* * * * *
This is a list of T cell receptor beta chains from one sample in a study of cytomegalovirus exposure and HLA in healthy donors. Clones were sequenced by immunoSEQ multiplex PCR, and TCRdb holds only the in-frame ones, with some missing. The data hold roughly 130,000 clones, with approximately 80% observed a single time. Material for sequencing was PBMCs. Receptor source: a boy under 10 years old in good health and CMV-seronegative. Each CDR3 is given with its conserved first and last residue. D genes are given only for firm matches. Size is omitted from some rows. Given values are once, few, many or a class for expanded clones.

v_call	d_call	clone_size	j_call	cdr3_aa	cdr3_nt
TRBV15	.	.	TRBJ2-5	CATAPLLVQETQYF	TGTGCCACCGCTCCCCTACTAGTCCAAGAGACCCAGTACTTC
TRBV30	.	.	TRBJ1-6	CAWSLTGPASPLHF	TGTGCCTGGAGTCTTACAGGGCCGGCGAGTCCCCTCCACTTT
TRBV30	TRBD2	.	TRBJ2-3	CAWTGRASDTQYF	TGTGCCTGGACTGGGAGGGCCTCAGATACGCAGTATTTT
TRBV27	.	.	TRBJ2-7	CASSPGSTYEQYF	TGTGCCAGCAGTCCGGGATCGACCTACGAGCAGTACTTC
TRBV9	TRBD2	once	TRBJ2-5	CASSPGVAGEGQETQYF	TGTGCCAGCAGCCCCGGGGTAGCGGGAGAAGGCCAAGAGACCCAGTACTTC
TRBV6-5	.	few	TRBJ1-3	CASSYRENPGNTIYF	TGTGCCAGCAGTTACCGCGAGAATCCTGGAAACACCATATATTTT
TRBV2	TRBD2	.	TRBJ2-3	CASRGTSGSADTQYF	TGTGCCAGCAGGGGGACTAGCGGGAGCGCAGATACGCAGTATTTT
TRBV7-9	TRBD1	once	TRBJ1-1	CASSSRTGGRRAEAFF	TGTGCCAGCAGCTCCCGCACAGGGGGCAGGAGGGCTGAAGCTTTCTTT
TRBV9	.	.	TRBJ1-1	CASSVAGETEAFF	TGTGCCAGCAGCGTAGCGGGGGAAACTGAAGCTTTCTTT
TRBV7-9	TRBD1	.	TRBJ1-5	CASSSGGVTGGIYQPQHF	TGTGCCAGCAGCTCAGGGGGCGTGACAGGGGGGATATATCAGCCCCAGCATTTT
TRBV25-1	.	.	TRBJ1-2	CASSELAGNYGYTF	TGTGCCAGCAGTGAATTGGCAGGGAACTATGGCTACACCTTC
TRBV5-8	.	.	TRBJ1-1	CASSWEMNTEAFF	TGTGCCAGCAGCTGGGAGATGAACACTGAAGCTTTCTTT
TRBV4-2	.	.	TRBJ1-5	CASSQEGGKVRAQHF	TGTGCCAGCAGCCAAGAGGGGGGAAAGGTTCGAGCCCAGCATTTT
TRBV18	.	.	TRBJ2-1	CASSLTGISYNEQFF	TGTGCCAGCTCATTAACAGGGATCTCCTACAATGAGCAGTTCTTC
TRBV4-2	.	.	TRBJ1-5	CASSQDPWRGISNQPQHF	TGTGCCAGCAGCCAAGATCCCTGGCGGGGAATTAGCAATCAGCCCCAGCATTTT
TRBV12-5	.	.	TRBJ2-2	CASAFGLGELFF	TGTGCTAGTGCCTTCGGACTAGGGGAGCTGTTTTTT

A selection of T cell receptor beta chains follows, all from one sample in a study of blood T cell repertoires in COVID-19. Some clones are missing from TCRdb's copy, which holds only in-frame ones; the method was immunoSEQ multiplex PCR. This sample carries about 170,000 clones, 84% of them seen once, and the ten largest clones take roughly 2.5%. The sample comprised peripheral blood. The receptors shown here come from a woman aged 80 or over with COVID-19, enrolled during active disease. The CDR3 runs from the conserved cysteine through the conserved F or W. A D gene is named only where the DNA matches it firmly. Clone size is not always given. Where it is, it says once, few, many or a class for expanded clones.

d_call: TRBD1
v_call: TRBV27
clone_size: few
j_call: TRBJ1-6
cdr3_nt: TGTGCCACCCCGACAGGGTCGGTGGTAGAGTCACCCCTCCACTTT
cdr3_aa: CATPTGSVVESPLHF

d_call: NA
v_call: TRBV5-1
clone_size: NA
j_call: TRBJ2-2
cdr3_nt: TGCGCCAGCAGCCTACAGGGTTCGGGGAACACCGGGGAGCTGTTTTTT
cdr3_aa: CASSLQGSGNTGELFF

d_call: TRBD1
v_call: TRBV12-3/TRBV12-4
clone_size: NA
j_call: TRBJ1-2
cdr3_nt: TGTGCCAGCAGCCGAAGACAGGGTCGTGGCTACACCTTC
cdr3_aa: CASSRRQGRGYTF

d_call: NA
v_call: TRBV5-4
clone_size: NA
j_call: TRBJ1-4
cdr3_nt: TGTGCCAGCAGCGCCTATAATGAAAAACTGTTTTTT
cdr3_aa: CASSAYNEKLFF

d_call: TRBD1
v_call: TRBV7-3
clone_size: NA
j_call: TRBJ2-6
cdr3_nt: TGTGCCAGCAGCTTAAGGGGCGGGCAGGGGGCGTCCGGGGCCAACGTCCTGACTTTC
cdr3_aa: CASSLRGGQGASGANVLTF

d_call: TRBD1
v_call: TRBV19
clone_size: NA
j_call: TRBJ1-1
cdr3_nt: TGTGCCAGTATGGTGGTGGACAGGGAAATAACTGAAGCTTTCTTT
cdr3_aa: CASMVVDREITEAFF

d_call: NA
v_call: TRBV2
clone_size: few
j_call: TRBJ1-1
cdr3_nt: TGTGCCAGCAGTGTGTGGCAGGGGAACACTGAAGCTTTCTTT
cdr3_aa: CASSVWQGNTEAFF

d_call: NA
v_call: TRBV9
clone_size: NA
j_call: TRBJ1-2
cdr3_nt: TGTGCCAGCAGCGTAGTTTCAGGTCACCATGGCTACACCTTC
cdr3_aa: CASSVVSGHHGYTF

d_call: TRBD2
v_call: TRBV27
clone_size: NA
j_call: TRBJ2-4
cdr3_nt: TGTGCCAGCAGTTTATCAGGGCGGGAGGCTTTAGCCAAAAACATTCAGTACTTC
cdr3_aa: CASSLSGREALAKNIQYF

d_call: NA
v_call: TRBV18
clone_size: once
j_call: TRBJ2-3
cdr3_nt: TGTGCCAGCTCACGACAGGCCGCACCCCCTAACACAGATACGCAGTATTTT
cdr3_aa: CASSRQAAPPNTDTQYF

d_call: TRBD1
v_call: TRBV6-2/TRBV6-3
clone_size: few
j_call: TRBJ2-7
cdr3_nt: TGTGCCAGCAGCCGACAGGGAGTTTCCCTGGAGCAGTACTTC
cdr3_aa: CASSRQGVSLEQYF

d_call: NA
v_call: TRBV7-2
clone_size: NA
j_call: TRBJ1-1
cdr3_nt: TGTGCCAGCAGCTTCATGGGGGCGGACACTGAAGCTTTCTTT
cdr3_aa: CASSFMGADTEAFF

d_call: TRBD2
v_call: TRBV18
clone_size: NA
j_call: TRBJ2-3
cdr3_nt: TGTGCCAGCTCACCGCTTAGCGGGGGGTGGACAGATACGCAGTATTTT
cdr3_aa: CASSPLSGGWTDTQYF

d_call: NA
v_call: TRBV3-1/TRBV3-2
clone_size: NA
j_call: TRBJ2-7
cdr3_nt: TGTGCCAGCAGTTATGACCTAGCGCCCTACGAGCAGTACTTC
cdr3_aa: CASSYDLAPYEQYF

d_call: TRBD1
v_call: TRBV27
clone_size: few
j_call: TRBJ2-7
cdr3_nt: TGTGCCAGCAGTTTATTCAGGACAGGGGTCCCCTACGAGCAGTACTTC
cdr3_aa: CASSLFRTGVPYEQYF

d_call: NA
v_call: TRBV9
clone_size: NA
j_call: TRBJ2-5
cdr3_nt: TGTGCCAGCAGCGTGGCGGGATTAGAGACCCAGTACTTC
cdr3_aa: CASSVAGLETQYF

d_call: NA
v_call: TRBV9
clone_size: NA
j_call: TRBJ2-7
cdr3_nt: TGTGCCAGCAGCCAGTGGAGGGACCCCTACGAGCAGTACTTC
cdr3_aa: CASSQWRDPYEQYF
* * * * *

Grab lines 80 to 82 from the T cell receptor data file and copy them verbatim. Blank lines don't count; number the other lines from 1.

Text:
d_call: TRBD1
v_call: TRBV6-2/TRBV6-3
clone_size: few